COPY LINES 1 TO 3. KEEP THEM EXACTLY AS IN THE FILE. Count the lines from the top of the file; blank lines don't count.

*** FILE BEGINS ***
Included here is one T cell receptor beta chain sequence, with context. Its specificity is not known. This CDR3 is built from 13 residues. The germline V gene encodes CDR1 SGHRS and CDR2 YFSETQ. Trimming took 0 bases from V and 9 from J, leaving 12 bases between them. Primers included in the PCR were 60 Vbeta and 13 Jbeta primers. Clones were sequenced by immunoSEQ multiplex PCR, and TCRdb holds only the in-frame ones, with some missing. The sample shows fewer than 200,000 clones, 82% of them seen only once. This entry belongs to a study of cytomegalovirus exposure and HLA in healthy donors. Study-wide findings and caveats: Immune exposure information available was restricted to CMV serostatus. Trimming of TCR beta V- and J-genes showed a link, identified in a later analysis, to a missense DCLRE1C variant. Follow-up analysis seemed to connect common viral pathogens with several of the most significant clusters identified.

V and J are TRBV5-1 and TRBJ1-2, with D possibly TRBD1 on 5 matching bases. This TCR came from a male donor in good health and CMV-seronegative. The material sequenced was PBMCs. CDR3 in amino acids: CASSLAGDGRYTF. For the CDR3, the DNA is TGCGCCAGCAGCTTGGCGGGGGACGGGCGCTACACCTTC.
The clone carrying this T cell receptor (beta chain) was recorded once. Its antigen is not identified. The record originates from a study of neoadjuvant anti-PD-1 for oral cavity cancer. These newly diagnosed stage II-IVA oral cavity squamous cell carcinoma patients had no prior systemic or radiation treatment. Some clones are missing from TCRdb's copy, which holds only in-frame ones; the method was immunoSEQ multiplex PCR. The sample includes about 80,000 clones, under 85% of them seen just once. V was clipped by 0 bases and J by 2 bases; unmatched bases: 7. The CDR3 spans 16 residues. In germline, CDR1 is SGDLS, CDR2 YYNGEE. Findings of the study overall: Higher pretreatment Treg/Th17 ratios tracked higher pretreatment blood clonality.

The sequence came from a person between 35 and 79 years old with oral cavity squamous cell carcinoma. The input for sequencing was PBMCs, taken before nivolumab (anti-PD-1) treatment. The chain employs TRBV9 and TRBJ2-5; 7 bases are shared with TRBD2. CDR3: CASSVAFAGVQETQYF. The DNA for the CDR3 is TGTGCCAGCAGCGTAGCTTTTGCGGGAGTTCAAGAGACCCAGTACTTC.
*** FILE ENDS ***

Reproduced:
Included here is one T cell receptor beta chain sequence, with context. Its specificity is not known. This CDR3 is built from 13 residues. The germline V gene encodes CDR1 SGHRS and CDR2 YFSETQ. Trimming took 0 bases from V and 9 from J, leaving 12 bases between them. Primers included in the PCR were 60 Vbeta and 13 Jbeta primers. Clones were sequenced by immunoSEQ multiplex PCR, and TCRdb holds only the in-frame ones, with some missing. The sample shows fewer than 200,000 clones, 82% of them seen only once. This entry belongs to a study of cytomegalovirus exposure and HLA in healthy donors. Study-wide findings and caveats: Immune exposure information available was restricted to CMV serostatus. Trimming of TCR beta V- and J-genes showed a link, identified in a later analysis, to a missense DCLRE1C variant. Follow-up analysis seemed to connect common viral pathogens with several of the most significant clusters identified.

V and J are TRBV5-1 and TRBJ1-2, with D possibly TRBD1 on 5 matching bases. This TCR came from a male donor in good health and CMV-seronegative. The material sequenced was PBMCs. CDR3 in amino acids: CASSLAGDGRYTF. For the CDR3, the DNA is TGCGCCAGCAGCTTGGCGGGGGACGGGCGCTACACCTTC.
The clone carrying this T cell receptor (beta chain) was recorded once. Its antigen is not identified. The record originates from a study of neoadjuvant anti-PD-1 for oral cavity cancer. These newly diagnosed stage II-IVA oral cavity squamous cell carcinoma patients had no prior systemic or radiation treatment. Some clones are missing from TCRdb's copy, which holds only in-frame ones; the method was immunoSEQ multiplex PCR. The sample includes about 80,000 clones, under 85% of them seen just once. V was clipped by 0 bases and J by 2 bases; unmatched bases: 7. The CDR3 spans 16 residues. In germline, CDR1 is SGDLS, CDR2 YYNGEE. Findings of the study overall: Higher pretreatment Treg/Th17 ratios tracked higher pretreatment blood clonality.